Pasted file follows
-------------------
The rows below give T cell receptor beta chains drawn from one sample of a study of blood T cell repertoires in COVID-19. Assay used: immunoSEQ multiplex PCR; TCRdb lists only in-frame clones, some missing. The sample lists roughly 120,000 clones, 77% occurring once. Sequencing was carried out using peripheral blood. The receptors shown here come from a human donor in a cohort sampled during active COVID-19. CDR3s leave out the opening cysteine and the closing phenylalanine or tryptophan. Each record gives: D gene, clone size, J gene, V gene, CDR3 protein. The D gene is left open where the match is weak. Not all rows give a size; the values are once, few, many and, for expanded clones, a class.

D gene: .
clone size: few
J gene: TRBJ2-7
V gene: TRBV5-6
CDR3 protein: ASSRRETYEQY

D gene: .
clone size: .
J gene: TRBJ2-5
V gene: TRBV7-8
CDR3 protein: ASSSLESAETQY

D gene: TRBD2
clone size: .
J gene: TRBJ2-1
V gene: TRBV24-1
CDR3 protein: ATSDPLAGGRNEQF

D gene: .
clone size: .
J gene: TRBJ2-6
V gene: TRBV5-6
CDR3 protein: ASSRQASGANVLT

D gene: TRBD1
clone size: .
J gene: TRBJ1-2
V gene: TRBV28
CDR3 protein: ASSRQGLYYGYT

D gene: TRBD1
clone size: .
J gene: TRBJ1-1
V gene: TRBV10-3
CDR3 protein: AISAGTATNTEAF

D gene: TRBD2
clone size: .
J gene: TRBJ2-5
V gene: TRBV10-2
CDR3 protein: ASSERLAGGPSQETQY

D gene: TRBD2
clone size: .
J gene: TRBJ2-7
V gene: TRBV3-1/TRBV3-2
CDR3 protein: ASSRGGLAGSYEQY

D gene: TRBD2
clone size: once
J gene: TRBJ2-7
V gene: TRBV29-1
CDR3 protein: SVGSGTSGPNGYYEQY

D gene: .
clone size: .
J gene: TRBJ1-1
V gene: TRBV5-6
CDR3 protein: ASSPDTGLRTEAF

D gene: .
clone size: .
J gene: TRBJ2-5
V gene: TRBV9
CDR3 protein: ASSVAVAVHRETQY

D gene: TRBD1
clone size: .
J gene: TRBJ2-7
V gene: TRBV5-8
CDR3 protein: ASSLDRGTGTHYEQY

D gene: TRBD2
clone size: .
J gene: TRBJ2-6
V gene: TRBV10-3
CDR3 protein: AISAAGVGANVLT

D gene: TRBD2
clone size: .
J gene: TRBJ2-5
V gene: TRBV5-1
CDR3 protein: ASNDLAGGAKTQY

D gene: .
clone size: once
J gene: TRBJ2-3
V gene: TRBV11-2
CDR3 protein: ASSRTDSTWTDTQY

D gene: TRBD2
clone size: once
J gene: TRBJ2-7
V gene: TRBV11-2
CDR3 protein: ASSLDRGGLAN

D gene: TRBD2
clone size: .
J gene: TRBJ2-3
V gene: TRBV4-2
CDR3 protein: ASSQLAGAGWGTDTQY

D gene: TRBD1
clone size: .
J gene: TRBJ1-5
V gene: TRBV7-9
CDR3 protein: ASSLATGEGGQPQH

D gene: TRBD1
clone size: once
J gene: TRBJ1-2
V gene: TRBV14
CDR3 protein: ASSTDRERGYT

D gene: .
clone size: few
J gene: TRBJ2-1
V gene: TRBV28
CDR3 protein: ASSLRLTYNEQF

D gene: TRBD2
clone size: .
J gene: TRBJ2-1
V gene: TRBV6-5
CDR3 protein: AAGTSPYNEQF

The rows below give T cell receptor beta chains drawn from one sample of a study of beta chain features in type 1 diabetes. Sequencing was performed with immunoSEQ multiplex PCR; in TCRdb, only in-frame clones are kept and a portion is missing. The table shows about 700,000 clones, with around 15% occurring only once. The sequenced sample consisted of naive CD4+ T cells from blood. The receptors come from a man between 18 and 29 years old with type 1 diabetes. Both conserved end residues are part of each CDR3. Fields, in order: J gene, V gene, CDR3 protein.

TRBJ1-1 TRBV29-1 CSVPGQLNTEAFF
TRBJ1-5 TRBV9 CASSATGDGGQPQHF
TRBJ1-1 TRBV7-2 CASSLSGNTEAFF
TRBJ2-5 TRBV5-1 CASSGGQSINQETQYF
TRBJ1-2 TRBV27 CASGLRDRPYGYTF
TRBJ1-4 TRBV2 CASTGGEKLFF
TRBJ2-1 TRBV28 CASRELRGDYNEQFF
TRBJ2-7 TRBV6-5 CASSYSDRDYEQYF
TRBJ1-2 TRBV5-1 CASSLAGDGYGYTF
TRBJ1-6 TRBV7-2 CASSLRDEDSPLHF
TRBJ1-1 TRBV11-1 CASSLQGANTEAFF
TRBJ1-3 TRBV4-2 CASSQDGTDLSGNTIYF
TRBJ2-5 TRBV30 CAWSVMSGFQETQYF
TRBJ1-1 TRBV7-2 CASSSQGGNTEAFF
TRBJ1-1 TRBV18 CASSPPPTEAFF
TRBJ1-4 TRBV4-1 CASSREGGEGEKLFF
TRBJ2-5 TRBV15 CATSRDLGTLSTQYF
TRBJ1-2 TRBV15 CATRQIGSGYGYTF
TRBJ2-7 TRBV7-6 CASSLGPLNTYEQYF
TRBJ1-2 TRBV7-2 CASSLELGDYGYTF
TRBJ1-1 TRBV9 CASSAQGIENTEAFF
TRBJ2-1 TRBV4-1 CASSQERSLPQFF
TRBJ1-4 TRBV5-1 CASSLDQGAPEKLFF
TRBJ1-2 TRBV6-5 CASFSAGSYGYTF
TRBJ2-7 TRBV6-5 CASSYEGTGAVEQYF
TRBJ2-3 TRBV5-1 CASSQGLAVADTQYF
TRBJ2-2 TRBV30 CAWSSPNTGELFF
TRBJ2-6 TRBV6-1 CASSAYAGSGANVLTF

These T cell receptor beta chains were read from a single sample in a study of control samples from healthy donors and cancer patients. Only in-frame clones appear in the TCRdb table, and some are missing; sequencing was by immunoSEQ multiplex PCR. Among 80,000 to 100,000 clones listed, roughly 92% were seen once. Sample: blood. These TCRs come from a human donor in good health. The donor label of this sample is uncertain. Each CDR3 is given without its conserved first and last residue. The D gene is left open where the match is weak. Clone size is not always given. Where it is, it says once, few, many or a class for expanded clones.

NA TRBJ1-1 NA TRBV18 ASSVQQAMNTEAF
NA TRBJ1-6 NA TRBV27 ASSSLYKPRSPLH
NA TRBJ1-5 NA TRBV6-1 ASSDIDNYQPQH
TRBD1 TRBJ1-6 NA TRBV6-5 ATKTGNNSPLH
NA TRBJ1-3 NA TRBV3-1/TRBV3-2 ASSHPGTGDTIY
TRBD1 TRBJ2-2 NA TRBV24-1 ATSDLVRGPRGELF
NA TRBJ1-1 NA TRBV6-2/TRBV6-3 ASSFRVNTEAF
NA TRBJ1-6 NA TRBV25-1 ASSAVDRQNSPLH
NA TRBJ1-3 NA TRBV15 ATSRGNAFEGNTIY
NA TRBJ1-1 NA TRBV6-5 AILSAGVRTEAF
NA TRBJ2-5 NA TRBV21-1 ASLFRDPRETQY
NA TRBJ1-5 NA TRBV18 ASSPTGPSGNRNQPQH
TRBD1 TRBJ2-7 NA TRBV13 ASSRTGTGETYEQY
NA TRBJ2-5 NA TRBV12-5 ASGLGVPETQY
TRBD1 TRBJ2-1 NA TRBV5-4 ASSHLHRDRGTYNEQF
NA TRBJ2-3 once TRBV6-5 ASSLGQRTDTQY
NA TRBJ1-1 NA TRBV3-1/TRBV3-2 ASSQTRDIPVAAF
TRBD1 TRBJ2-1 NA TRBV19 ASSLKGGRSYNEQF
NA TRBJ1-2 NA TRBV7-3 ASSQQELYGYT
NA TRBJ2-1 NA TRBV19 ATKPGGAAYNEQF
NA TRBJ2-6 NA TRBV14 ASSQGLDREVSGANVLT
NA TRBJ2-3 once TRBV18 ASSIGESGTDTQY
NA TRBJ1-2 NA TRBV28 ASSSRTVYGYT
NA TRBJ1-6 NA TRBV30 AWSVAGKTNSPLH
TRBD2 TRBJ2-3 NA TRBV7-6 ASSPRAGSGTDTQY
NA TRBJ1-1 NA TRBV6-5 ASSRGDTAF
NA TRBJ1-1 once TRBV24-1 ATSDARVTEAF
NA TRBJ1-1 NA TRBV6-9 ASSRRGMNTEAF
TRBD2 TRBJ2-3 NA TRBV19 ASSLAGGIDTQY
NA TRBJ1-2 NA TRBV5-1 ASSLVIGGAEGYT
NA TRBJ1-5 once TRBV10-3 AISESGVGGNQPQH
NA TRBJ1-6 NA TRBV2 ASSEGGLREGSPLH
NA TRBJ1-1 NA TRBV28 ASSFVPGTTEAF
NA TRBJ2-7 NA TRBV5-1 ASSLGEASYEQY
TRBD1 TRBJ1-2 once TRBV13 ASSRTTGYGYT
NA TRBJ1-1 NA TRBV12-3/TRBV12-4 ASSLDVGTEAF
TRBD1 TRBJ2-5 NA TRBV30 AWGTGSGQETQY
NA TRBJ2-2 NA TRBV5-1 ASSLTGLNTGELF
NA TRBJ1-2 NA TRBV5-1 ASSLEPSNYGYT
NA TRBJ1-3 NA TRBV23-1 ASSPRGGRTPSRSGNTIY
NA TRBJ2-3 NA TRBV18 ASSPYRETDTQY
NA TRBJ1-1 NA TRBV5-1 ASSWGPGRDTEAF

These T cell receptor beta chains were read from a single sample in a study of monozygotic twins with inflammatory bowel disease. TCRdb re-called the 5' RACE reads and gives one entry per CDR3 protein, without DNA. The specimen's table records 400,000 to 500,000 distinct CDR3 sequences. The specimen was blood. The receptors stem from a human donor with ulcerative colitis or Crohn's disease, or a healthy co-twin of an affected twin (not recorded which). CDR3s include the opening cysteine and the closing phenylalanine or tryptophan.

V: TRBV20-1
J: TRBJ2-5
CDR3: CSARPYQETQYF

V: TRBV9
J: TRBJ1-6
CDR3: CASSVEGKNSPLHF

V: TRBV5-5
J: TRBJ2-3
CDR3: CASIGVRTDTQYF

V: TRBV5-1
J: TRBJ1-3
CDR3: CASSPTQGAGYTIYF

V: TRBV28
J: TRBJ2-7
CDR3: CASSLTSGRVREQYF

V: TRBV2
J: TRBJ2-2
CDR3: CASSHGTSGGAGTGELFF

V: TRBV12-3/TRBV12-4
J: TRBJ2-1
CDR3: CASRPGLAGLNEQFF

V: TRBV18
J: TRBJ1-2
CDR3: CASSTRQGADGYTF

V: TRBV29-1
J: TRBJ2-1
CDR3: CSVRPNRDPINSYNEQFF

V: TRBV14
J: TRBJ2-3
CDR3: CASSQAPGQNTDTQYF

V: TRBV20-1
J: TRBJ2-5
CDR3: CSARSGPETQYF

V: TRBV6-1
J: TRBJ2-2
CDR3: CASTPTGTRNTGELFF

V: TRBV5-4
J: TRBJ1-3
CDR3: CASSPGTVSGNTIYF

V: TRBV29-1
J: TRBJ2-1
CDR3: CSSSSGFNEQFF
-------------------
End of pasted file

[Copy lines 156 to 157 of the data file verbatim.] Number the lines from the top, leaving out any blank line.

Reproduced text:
NA TRBJ2-1 NA TRBV19 ATKPGGAAYNEQF
NA TRBJ2-6 NA TRBV14 ASSQGLDREVSGANVLT